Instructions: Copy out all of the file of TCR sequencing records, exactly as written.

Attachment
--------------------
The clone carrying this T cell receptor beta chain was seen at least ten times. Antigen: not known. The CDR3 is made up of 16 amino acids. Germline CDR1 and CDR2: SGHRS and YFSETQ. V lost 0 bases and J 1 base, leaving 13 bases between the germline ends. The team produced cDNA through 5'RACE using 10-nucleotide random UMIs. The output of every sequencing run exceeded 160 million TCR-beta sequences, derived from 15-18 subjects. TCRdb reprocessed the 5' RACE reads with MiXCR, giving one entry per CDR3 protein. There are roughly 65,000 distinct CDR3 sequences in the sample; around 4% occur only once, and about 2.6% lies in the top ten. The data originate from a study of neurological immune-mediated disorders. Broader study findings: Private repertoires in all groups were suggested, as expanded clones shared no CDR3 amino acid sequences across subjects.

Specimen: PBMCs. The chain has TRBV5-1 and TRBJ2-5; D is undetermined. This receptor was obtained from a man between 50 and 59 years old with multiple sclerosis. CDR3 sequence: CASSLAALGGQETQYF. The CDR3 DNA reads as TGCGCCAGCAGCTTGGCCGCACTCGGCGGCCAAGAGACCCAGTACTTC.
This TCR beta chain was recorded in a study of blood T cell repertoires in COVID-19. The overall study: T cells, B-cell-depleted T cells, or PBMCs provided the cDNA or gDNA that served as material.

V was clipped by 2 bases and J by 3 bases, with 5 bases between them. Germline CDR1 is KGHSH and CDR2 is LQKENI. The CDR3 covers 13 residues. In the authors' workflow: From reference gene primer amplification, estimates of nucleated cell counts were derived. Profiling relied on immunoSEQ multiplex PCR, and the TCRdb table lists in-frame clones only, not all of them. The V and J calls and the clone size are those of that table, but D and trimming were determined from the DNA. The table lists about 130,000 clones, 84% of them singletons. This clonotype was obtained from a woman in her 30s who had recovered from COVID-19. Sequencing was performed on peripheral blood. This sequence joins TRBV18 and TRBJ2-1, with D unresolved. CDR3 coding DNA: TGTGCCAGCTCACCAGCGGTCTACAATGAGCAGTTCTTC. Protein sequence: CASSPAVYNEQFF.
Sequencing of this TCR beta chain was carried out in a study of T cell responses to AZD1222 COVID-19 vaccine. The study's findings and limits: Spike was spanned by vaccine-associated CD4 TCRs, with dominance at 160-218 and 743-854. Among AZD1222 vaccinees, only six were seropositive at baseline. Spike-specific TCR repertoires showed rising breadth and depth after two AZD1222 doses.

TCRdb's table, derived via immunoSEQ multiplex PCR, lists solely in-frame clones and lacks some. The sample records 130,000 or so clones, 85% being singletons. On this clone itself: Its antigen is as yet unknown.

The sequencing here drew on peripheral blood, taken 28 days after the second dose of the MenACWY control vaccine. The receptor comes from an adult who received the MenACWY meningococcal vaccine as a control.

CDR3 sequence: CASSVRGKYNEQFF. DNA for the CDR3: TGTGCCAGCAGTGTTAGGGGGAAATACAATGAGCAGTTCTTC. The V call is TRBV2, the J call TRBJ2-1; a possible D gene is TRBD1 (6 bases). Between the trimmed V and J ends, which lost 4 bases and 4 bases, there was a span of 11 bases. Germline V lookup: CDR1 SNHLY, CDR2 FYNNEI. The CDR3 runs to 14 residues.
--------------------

The clone carrying this T cell receptor beta chain was seen at least ten times. Antigen: not known. The CDR3 is made up of 16 amino acids. Germline CDR1 and CDR2: SGHRS and YFSETQ. V lost 0 bases and J 1 base, leaving 13 bases between the germline ends. The team produced cDNA through 5'RACE using 10-nucleotide random UMIs. The output of every sequencing run exceeded 160 million TCR-beta sequences, derived from 15-18 subjects. TCRdb reprocessed the 5' RACE reads with MiXCR, giving one entry per CDR3 protein. There are roughly 65,000 distinct CDR3 sequences in the sample; around 4% occur only once, and about 2.6% lies in the top ten. The data originate from a study of neurological immune-mediated disorders. Broader study findings: Private repertoires in all groups were suggested, as expanded clones shared no CDR3 amino acid sequences across subjects.

Specimen: PBMCs. The chain has TRBV5-1 and TRBJ2-5; D is undetermined. This receptor was obtained from a man between 50 and 59 years old with multiple sclerosis. CDR3 sequence: CASSLAALGGQETQYF. The CDR3 DNA reads as TGCGCCAGCAGCTTGGCCGCACTCGGCGGCCAAGAGACCCAGTACTTC.
This TCR beta chain was recorded in a study of blood T cell repertoires in COVID-19. The overall study: T cells, B-cell-depleted T cells, or PBMCs provided the cDNA or gDNA that served as material.

V was clipped by 2 bases and J by 3 bases, with 5 bases between them. Germline CDR1 is KGHSH and CDR2 is LQKENI. The CDR3 covers 13 residues. In the authors' workflow: From reference gene primer amplification, estimates of nucleated cell counts were derived. Profiling relied on immunoSEQ multiplex PCR, and the TCRdb table lists in-frame clones only, not all of them. The V and J calls and the clone size are those of that table, but D and trimming were determined from the DNA. The table lists about 130,000 clones, 84% of them singletons. This clonotype was obtained from a woman in her 30s who had recovered from COVID-19. Sequencing was performed on peripheral blood. This sequence joins TRBV18 and TRBJ2-1, with D unresolved. CDR3 coding DNA: TGTGCCAGCTCACCAGCGGTCTACAATGAGCAGTTCTTC. Protein sequence: CASSPAVYNEQFF.
Sequencing of this TCR beta chain was carried out in a study of T cell responses to AZD1222 COVID-19 vaccine. The study's findings and limits: Spike was spanned by vaccine-associated CD4 TCRs, with dominance at 160-218 and 743-854. Among AZD1222 vaccinees, only six were seropositive at baseline. Spike-specific TCR repertoires showed rising breadth and depth after two AZD1222 doses.

TCRdb's table, derived via immunoSEQ multiplex PCR, lists solely in-frame clones and lacks some. The sample records 130,000 or so clones, 85% being singletons. On this clone itself: Its antigen is as yet unknown.

The sequencing here drew on peripheral blood, taken 28 days after the second dose of the MenACWY control vaccine. The receptor comes from an adult who received the MenACWY meningococcal vaccine as a control.

CDR3 sequence: CASSVRGKYNEQFF. DNA for the CDR3: TGTGCCAGCAGTGTTAGGGGGAAATACAATGAGCAGTTCTTC. The V call is TRBV2, the J call TRBJ2-1; a possible D gene is TRBD1 (6 bases). Between the trimmed V and J ends, which lost 4 bases and 4 bases, there was a span of 11 bases. Germline V lookup: CDR1 SNHLY, CDR2 FYNNEI. The CDR3 runs to 14 residues.